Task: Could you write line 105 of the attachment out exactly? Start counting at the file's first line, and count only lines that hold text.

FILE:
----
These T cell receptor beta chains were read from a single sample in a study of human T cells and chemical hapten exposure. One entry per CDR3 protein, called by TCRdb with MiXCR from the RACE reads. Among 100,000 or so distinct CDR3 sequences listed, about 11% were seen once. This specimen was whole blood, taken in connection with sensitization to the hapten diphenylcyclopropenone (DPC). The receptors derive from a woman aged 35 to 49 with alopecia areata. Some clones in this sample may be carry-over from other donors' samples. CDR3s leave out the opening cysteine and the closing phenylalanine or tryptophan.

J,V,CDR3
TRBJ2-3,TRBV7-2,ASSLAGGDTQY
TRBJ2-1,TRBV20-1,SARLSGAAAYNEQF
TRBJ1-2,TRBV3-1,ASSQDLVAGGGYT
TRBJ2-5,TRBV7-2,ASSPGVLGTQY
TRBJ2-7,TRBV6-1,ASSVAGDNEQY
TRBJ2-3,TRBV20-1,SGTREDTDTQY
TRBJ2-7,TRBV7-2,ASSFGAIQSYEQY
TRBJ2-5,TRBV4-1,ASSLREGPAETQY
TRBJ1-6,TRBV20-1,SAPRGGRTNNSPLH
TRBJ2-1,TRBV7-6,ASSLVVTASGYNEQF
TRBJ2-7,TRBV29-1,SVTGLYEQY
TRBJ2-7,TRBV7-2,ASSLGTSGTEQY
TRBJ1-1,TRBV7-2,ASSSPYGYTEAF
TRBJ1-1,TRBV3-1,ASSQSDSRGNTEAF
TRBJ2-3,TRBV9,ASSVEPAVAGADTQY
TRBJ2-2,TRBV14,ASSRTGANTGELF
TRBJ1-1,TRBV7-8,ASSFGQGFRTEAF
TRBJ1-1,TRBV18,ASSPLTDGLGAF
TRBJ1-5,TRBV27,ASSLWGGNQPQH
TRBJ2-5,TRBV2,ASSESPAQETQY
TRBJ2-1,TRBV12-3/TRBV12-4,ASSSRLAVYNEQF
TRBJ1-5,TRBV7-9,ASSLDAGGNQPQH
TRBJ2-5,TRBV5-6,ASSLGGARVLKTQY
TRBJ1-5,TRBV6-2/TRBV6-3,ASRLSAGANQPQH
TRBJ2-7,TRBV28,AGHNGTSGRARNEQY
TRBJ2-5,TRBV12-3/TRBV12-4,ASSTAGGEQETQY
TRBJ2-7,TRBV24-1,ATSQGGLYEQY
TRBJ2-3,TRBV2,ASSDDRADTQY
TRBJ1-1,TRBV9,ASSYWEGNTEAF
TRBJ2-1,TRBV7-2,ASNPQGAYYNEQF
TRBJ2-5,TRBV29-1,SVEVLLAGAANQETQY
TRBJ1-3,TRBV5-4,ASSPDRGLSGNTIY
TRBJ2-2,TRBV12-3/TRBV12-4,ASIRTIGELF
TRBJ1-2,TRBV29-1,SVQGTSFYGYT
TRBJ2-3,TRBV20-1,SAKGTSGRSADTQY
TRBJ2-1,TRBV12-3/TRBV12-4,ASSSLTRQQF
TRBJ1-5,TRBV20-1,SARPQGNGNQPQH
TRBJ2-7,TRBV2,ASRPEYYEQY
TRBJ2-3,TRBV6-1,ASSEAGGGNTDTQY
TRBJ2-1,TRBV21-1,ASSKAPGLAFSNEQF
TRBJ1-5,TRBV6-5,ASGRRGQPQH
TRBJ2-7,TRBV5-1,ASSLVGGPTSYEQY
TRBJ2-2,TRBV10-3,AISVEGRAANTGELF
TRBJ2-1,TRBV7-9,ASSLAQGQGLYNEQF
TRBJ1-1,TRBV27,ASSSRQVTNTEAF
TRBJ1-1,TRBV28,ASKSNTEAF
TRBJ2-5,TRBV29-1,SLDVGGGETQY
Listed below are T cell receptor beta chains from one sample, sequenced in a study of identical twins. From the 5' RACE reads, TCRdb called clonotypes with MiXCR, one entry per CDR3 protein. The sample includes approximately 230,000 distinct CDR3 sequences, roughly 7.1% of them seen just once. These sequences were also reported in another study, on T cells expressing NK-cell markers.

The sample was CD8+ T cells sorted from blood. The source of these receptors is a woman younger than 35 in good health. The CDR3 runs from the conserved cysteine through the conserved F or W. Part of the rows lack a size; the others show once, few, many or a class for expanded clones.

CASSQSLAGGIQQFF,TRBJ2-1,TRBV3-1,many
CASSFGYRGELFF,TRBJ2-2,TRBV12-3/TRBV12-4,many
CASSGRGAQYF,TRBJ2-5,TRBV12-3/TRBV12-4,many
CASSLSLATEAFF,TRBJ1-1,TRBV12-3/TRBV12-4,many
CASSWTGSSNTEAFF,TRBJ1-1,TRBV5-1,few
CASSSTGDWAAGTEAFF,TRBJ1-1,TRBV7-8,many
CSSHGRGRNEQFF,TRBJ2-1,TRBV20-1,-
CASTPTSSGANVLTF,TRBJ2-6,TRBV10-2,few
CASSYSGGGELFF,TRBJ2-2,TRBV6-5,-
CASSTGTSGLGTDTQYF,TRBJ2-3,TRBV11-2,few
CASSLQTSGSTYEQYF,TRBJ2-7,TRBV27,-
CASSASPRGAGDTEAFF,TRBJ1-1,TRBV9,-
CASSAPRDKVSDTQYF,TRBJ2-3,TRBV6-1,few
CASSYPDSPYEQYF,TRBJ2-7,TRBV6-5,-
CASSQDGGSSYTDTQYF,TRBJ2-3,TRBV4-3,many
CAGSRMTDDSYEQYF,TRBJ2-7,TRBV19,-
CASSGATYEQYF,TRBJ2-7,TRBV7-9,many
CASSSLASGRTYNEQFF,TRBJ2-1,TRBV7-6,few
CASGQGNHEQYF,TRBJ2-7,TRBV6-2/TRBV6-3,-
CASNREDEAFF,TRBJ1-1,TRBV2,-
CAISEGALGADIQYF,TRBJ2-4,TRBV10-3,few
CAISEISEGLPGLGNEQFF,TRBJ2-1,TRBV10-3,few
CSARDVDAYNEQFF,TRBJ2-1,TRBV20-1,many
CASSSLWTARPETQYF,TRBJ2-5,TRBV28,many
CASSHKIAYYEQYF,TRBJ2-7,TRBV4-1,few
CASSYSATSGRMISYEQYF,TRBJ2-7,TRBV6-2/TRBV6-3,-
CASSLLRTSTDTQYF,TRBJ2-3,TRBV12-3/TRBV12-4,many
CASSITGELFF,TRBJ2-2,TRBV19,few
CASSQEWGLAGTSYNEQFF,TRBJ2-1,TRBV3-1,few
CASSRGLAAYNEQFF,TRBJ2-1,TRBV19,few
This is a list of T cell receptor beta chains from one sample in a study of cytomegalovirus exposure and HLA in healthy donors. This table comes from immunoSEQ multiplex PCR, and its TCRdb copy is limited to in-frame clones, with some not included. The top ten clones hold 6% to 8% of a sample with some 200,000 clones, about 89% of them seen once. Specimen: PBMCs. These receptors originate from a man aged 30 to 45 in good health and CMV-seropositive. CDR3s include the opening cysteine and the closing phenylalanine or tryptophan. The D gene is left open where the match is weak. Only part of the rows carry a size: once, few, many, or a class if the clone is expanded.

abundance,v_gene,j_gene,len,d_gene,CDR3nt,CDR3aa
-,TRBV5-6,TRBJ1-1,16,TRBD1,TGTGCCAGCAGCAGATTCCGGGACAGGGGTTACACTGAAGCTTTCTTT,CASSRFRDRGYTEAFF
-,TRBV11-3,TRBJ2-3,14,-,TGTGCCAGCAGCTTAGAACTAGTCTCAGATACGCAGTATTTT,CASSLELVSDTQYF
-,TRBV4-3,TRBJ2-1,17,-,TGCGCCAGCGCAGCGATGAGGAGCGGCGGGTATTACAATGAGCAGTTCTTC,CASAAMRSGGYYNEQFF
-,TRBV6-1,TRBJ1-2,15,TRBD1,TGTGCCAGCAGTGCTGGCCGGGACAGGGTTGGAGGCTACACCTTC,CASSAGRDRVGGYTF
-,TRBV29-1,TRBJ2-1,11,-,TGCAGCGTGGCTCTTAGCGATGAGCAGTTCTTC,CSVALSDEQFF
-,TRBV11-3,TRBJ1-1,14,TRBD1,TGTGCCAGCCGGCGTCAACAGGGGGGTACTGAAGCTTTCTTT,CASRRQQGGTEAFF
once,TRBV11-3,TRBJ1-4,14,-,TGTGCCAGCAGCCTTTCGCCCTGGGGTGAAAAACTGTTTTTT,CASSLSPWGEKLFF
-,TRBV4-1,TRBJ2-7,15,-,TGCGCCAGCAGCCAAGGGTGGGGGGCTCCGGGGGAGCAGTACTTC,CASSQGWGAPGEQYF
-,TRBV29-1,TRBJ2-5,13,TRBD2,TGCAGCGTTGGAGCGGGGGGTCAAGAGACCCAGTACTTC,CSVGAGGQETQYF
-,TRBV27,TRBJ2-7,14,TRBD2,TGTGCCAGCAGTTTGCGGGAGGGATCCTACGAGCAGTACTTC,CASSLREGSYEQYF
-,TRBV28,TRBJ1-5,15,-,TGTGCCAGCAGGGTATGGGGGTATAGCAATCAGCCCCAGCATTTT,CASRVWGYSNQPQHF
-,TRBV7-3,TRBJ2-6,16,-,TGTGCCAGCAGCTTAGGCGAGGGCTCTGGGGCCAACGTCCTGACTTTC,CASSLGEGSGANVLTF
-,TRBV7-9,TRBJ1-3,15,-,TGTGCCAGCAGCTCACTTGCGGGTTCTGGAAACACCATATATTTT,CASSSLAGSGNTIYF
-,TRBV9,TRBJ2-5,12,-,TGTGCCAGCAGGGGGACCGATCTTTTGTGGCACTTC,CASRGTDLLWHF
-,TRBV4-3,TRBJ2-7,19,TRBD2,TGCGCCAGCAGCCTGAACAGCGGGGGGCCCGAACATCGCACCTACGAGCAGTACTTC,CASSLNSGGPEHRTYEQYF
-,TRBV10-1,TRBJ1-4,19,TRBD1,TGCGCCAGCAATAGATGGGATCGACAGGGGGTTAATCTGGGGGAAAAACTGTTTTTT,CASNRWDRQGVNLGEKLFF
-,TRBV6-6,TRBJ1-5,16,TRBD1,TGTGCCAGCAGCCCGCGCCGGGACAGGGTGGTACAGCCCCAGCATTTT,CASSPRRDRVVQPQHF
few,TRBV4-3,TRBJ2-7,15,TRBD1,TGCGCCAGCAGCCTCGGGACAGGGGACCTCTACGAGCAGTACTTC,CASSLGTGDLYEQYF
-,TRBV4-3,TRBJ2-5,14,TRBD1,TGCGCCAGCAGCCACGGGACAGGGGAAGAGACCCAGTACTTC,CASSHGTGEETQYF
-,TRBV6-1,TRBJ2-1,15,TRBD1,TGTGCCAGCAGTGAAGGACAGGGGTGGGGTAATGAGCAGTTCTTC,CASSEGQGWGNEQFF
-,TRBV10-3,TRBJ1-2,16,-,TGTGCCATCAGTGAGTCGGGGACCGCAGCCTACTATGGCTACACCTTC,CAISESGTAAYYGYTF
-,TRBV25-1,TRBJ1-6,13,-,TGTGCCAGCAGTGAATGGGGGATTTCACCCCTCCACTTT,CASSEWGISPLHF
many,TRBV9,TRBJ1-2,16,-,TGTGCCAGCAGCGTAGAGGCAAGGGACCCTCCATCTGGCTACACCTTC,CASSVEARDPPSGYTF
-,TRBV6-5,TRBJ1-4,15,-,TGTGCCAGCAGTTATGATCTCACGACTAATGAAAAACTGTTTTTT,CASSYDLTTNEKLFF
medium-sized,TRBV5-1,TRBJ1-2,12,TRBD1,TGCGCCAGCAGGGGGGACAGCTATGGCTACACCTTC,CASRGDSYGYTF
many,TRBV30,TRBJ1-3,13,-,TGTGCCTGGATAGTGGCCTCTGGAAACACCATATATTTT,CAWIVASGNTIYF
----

-,TRBV25-1,TRBJ1-6,13,-,TGTGCCAGCAGTGAATGGGGGATTTCACCCCTCCACTTT,CASSEWGISPLHF